NASA Openscapes Champions Cohort

NASA Openscapes Champions is a mentorship and professional development opportunity for research teams using data from NASA Distributed Active Archive Centers (DAACs) and interested in open science and migrating their analytical workflows to the cloud.

Overview

Openscapes is an approach for doing better science in less time1. We help research groups reimagine data analysis, develop modern skills that are of immediate value to them, and cultivate collaborative and inclusive research communities. Openscapes’ mentorship and community engagement approaches center on open data science as kinder science2, enabling increased efficiency and resilience for teams so that their work has more enduring impact.

Openscapes Champions is a remote-by-design mentorship program for environmental and Earth science research teams to explore open data science practices. Participants attend as a team with their research group in a cohort with other teams, together learning how to reframe data-intensive science as a collaborative effort. By discussing open software tooling and communities enabling reproducible research (e.g. R/Python, GitHub, metadata, cloud), participants develop collaborative skills, mindsets, and habits and establish shared practices for increased efficiency in their own research, while contributing to a more inclusive scientific culture.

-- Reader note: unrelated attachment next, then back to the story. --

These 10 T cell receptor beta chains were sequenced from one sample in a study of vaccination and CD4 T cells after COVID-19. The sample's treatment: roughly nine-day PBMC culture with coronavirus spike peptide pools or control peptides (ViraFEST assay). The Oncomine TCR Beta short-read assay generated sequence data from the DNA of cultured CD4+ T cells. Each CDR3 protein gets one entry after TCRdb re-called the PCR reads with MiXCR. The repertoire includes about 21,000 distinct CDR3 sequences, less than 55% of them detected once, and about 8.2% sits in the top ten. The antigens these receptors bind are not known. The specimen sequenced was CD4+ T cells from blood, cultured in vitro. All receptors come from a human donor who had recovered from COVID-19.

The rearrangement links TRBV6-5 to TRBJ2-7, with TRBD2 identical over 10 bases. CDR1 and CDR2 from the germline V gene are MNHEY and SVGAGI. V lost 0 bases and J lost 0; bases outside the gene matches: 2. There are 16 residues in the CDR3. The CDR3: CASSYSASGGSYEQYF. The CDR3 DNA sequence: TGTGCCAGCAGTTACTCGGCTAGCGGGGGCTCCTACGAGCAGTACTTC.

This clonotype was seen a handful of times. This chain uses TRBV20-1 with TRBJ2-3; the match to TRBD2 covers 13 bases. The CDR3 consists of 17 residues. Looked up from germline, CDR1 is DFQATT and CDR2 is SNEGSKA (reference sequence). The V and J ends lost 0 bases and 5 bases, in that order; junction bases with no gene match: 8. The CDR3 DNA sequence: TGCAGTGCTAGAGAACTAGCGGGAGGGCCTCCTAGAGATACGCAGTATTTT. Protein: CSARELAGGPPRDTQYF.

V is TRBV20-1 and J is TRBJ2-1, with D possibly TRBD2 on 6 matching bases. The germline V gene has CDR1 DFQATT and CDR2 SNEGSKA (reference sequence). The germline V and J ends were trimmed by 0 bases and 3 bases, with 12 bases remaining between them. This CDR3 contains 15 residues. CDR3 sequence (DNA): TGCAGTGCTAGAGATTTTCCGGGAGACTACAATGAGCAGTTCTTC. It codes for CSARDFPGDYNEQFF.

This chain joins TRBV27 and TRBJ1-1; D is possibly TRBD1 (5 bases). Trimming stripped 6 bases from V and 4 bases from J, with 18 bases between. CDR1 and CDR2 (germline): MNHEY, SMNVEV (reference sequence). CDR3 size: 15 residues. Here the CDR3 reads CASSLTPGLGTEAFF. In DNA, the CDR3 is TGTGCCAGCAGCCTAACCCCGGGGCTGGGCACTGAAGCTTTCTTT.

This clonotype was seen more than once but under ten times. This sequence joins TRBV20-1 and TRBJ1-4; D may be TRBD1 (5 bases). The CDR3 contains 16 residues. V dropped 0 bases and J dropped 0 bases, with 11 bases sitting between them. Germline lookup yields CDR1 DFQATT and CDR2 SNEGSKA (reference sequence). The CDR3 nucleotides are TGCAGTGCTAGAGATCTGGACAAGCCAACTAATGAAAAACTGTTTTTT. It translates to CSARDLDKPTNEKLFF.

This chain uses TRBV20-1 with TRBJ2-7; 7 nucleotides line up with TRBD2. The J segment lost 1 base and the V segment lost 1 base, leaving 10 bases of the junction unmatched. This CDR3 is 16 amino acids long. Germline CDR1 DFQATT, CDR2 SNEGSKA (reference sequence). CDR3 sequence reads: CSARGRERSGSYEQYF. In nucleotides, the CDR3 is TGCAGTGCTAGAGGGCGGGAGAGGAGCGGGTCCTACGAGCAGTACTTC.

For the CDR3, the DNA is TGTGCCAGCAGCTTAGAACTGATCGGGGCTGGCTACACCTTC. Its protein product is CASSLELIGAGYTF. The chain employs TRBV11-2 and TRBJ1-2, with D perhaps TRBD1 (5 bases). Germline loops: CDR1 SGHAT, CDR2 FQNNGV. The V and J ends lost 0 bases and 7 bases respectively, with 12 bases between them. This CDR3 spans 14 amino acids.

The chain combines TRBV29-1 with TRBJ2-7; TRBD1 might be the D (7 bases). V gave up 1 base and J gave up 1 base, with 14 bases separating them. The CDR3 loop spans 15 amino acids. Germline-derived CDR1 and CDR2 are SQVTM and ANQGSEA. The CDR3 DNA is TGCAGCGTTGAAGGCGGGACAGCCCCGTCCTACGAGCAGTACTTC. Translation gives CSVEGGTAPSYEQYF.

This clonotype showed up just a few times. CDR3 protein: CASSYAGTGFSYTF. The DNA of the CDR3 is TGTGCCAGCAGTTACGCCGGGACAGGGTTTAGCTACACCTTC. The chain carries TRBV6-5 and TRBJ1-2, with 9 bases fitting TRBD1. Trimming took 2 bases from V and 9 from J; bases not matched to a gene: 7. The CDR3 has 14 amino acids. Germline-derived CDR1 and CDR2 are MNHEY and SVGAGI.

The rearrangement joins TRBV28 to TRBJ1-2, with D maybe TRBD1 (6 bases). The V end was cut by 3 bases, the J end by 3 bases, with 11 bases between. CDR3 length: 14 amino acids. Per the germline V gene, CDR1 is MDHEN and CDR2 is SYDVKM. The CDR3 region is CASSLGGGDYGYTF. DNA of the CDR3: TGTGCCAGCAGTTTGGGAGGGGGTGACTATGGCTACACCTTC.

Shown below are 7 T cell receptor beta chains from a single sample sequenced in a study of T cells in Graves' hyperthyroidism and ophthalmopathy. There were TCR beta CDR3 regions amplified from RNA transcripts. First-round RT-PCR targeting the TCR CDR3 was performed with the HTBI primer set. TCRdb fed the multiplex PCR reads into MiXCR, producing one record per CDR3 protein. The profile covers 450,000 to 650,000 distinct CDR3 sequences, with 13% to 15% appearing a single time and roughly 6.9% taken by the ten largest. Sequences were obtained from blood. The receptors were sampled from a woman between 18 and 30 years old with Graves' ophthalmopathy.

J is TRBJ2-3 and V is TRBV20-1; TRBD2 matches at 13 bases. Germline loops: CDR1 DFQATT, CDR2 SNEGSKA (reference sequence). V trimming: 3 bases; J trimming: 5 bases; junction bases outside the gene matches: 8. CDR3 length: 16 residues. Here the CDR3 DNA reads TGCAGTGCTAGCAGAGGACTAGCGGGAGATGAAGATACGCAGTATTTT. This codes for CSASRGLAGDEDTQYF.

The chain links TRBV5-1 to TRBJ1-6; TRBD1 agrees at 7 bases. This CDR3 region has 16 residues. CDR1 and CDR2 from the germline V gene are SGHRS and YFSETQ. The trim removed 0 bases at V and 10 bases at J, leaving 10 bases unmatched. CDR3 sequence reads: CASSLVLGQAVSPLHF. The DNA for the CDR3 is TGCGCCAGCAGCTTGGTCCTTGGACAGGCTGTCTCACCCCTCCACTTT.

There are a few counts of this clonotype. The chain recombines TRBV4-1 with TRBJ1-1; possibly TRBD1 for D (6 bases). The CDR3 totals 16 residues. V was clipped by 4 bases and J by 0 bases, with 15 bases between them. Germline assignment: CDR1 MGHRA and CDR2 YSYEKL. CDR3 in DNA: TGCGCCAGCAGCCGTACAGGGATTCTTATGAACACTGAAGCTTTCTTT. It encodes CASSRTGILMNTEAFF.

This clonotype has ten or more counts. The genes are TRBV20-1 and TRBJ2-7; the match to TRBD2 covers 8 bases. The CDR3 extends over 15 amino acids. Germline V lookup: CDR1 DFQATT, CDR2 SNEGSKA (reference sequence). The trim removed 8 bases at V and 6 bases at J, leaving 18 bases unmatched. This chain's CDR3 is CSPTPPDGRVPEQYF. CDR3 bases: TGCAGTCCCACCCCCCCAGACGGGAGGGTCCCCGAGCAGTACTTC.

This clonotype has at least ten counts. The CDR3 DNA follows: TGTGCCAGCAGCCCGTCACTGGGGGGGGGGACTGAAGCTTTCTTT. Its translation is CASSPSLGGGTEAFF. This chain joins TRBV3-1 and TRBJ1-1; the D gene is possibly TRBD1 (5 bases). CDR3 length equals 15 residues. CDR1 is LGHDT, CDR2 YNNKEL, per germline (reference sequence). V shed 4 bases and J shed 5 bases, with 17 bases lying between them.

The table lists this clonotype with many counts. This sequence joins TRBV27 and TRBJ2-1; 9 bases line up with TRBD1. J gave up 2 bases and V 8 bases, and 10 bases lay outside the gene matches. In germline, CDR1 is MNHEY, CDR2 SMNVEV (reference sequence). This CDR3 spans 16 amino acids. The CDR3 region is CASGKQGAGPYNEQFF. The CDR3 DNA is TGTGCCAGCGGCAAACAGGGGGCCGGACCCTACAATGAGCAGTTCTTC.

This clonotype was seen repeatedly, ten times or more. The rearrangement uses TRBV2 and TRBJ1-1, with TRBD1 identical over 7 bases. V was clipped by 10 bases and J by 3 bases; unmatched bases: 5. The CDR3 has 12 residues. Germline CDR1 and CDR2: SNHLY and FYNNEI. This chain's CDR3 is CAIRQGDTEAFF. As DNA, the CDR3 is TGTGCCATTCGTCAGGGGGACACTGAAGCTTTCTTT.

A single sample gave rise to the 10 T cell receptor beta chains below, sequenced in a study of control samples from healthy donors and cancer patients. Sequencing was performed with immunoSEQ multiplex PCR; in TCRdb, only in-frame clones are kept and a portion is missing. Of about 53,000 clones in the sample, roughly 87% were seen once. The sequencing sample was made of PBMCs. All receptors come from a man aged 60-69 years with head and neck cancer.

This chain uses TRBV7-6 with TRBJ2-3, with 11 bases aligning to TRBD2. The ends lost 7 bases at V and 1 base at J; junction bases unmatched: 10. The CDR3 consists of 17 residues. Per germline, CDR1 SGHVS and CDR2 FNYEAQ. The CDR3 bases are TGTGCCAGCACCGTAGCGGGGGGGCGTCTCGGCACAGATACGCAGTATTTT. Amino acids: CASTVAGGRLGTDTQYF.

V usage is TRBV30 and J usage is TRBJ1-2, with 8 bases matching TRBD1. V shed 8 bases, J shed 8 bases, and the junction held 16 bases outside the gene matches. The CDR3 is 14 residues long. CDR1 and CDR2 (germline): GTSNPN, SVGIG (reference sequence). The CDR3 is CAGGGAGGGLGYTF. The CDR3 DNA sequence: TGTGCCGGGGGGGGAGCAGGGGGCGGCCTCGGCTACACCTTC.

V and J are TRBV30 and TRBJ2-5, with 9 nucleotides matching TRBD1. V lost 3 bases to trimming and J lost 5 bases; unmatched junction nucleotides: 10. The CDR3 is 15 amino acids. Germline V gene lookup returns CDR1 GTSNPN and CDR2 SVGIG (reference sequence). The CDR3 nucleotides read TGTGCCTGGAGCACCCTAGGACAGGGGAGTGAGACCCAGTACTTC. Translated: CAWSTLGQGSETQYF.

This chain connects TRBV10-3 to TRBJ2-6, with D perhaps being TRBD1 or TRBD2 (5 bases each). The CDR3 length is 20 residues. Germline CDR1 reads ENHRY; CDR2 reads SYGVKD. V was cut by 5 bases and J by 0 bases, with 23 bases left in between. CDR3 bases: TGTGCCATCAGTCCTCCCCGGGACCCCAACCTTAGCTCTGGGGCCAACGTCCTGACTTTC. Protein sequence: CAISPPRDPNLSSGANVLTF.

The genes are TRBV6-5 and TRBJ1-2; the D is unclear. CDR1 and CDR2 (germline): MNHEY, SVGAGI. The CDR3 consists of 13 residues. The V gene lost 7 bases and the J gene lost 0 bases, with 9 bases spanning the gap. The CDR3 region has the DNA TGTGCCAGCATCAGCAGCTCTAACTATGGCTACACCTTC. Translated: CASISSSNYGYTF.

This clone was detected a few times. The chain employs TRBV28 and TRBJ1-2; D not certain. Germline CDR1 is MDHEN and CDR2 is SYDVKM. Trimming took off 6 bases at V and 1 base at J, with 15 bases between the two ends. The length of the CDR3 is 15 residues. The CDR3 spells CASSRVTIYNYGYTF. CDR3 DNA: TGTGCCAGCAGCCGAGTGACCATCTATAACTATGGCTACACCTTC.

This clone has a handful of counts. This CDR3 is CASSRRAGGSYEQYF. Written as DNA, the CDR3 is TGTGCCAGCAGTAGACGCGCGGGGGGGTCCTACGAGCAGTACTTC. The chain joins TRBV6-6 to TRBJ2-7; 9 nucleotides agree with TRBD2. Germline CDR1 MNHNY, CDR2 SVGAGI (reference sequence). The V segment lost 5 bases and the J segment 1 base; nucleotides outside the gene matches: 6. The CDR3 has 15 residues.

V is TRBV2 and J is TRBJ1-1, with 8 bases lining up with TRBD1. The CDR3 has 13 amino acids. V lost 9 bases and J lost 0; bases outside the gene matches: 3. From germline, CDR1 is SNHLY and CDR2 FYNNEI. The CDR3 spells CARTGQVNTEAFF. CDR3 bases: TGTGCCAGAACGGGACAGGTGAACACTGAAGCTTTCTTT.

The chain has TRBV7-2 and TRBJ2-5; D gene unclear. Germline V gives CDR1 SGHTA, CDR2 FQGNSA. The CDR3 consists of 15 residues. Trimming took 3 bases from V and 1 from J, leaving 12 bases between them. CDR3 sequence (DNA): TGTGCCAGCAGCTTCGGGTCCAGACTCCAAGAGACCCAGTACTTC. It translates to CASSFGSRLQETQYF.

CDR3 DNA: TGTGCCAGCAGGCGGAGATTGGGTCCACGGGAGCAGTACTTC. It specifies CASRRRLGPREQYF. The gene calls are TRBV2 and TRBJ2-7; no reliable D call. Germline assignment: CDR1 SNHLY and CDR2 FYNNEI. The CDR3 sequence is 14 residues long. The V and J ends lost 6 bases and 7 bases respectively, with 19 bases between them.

NASA Openscapes is a 3-year project to support scientists using data from NASA’s Earth Observing System Data and Information System (EOSDIS) Distributed Active Archive Centers (DAACs) as they migrate workflows to the cloud. As part of this work, we will offer the Openscapes Champions program several times from 2022-2024.

Champions Program Details

Thank you so much for your interest in the Openscapes Champions Cohort. We’ve decided to delay this cohort until early 2022 to better align with NASA cloud migration. Please check back here in late 2021 as we announce rescheduled Champions dates.


  1. nature.com/articles/s41559-017-0160↩︎

  2. blogs.scientificamerican.com/observations/open-software-means-kinder-science

    ↩︎